Enrico Forte, an Italian dietitian, has joined us today to talk about the many benefits of a Mediterranean diet. Stop by again on Thursday for a roundup of our favorite Mediterranean recipes!
The Mediterranean diet plan is a combination of the traditional cooking styles of the countries surrounding the Mediterranean Sea -- from Spain to the Middle East.
An increasing number of researchers continue to demonstrate that eating a diet rich in plant foods and "good" fats protects against cardiovascular disease, metabolic syndrome, cancer, obesity, type 2 diabetes, dementia, and Alzheimer’s disease.
How to Follow a Mediterranean-Style Diet
- Eat mostly plant foods like fresh fruits and vegetables.
- Choose whole grains instead of refined grains. For example, eat brown rice instead of white rice.
- Make legumes, fish, poultry, and nuts your primary sources of protein.
- Replace butter with olive oil, especially when cooking.
- Use herbs and spices to flavor foods instead of salt.
- Limit servings of red meat to 1-2 times per month.
- Limit servings of cheese and milk to 2-3 times per week.
- Drink red wine (optional).
What Foods Should I Choose?
The Mediterranean diet includes...
- Fresh fruits like apples, strawberries, apricots, peaches, and kiwis.
- Vegetables like zucchini, eggplants, spinach, peppers, sprouts, broccoli, and cauliflower. Try fresh or frozen options.
- Whole wheat grain foods like bread, pasta, pita, pizza, and brown rice.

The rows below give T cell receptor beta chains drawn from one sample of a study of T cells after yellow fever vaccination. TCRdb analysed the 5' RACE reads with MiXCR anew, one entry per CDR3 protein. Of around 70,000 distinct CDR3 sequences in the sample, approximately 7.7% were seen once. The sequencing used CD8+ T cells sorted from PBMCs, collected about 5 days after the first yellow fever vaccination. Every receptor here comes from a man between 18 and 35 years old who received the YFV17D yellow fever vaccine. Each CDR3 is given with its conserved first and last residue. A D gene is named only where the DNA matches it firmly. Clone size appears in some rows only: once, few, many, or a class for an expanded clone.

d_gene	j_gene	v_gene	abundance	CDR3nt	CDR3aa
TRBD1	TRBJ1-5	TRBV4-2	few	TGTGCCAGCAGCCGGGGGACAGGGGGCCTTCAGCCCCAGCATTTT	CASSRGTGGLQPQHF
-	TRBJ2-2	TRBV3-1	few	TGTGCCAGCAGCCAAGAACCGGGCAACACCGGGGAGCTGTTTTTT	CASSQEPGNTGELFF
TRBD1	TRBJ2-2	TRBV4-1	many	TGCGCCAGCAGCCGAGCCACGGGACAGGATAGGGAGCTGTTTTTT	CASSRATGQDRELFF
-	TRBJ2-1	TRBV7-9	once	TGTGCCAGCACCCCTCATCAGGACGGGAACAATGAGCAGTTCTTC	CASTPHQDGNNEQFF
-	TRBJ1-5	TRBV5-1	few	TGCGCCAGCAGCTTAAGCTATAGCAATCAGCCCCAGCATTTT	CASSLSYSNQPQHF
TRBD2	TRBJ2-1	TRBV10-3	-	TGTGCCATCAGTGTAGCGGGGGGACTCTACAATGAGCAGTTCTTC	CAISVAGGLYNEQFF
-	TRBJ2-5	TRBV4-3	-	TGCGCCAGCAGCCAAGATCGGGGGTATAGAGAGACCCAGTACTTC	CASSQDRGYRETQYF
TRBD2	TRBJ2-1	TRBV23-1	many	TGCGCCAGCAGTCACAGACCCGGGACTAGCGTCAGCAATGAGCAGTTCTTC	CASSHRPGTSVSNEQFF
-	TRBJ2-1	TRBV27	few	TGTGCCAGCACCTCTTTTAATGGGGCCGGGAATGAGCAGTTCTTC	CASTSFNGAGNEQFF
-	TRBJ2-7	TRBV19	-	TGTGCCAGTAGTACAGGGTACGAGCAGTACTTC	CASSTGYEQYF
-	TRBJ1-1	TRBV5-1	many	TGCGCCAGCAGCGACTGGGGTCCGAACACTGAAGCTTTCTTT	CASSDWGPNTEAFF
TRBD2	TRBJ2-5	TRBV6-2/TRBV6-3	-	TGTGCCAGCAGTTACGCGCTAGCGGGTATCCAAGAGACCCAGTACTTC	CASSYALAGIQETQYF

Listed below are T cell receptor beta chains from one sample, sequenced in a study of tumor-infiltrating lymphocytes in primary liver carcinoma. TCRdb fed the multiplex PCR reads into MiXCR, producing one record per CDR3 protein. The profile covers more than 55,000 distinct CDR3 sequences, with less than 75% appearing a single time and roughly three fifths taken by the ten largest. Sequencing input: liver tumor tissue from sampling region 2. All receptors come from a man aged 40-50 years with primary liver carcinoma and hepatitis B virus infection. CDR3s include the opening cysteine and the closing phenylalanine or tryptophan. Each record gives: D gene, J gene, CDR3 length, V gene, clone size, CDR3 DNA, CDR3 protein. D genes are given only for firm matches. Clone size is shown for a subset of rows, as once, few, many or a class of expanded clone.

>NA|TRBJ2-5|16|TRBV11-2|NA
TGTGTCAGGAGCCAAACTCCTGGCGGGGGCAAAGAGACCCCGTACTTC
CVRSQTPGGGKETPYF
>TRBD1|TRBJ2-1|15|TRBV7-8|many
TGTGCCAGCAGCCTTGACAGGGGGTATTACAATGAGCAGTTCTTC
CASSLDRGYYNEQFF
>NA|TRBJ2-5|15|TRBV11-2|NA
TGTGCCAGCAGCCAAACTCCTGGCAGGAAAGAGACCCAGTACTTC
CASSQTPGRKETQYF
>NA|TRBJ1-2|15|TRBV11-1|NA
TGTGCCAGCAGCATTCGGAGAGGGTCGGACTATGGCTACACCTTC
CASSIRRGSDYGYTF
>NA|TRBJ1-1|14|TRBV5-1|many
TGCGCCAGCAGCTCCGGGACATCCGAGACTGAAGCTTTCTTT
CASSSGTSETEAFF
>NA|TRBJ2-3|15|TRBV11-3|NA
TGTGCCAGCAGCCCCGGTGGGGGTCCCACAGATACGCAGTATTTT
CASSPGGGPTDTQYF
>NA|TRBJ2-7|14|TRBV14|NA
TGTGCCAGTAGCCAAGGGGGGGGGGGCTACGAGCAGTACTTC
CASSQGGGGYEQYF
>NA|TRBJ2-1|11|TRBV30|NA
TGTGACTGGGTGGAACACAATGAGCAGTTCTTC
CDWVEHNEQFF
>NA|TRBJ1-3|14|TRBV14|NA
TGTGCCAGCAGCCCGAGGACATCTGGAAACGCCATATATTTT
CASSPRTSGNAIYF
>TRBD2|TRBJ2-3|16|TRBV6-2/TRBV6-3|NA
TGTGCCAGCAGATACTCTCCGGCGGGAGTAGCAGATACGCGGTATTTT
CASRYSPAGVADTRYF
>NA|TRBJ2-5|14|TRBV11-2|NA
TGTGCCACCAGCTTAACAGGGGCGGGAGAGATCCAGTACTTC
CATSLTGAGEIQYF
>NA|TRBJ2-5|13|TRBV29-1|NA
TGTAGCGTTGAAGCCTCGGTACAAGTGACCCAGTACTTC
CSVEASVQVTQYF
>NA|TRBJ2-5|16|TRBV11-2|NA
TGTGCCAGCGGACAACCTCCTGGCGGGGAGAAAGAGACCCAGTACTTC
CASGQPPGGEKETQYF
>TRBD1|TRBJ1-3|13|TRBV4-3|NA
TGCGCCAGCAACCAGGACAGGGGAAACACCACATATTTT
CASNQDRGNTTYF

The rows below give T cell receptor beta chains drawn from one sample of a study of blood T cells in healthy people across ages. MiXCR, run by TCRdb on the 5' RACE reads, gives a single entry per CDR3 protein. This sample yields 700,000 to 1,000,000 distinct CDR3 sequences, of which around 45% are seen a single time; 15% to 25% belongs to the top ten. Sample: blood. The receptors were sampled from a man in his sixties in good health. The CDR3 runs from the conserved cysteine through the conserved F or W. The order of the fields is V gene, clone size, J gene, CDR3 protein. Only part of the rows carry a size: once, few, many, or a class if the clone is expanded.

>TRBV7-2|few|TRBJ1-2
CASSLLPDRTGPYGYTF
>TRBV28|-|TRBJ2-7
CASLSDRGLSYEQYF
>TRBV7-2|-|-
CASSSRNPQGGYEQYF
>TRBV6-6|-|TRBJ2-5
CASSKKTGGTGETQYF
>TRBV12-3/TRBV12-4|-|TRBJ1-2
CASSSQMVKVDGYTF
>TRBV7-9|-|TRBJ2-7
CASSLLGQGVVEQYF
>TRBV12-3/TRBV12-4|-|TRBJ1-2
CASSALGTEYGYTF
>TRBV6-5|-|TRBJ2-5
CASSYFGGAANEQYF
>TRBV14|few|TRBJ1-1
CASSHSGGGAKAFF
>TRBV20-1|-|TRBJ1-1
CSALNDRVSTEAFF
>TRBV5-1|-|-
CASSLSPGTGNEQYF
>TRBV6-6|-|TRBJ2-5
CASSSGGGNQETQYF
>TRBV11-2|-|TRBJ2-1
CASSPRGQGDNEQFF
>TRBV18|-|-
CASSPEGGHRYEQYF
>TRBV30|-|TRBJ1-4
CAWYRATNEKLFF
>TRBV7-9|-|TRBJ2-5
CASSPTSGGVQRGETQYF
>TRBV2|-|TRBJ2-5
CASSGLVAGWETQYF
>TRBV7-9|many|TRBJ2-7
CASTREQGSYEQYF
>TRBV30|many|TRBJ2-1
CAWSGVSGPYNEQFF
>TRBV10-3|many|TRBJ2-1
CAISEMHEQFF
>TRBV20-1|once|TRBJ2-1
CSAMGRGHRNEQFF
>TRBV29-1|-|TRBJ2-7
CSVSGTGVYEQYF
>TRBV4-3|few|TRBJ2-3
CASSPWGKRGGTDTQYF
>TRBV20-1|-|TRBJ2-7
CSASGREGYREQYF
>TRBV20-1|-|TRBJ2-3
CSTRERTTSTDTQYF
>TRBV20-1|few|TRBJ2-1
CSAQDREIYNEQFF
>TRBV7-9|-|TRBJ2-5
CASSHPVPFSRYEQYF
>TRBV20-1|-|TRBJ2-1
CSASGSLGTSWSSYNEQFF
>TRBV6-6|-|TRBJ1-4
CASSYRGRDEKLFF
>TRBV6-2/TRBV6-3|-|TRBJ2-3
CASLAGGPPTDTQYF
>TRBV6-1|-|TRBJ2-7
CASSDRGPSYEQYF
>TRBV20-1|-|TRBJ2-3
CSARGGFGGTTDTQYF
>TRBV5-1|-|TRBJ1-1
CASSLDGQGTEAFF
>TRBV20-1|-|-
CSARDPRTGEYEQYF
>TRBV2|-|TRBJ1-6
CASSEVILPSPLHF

- Have that bread dipped in extra virgin olive oil (EVOO), but not with margarine or butter. Margarine and butter contain too many saturated and/or trans fats to fit into this diet model.
- The primary source of fat in the Mediterranean is extra virgin olive oil. It provides monounsaturated fat, which helps lower LDL cholesterol (aka "bad" cholesterol) and contains the highest levels of antioxidants. Research indicates that a diet rich in olive oil could play a role in the prevention of osteoporosis, heart disease, and some types of cancer.
- Nuts, such as almonds, walnuts, and pistachios, are high in healthful fats. Fatty fish like mackerel, sardines, tuna, and salmon are rich in omega-3 fatty acids.
- The Mediterranean diet includes a moderate amount of red wine. Men can drink 2 glasses per day while women can have 1 glass per day.
Sample Mediterranean Diet Menu:
- Breakfast: Greek yogurt topped with berries and walnuts, coffee or tea
- Lunch: Lentil soup with swish chard topped with tzatziki sauce, hummus and whole grain pita bread on the side
- Snack: Whole grain crackers and cheese
- Dinner: Roasted cod paired with a wheat berry salad (cooked wheat berries with olive oil vinaigrette, feta, parsley, and tomatoes) and a glass of red wine
- Dessert: Fresh fruit drizzled with honey
Willett, Walter C., et al. "Mediterranean diet pyramid: a cultural model for healthy eating." The American journal of clinical nutrition 61.6 (1995): 1402S-1406S.
Trichopoulou, Antonia, et al. "Adherence to a Mediterranean diet and survival in a Greek population." New England Journal of Medicine 348.26 (2003): 2599-2608.
Trichopoulou, Antonia, et al. "Energy intake and monounsaturated fat in relation to bone mineral density among women and men in Greece." Preventive medicine 26.3 (1997): 395-400.
Hungry for more? Check back here on Thursday for a sneak peek into our collection of favorite Mediterranean recipes. In the meantime, why not look through the incredible nutrition resources in our Nutrition Education Store?
Stephanie Ronco has been editing in a professional capacity for the past 10 years. In addition to her work as an editor, Ronco has also served as a ghostwriter and writing tutor. A voracious reader, Ronco loves watching language evolve and change. When she’s not delving into her latest project, Ronco can be found teaching acting classes, performing in community theater, or sailing with her husband.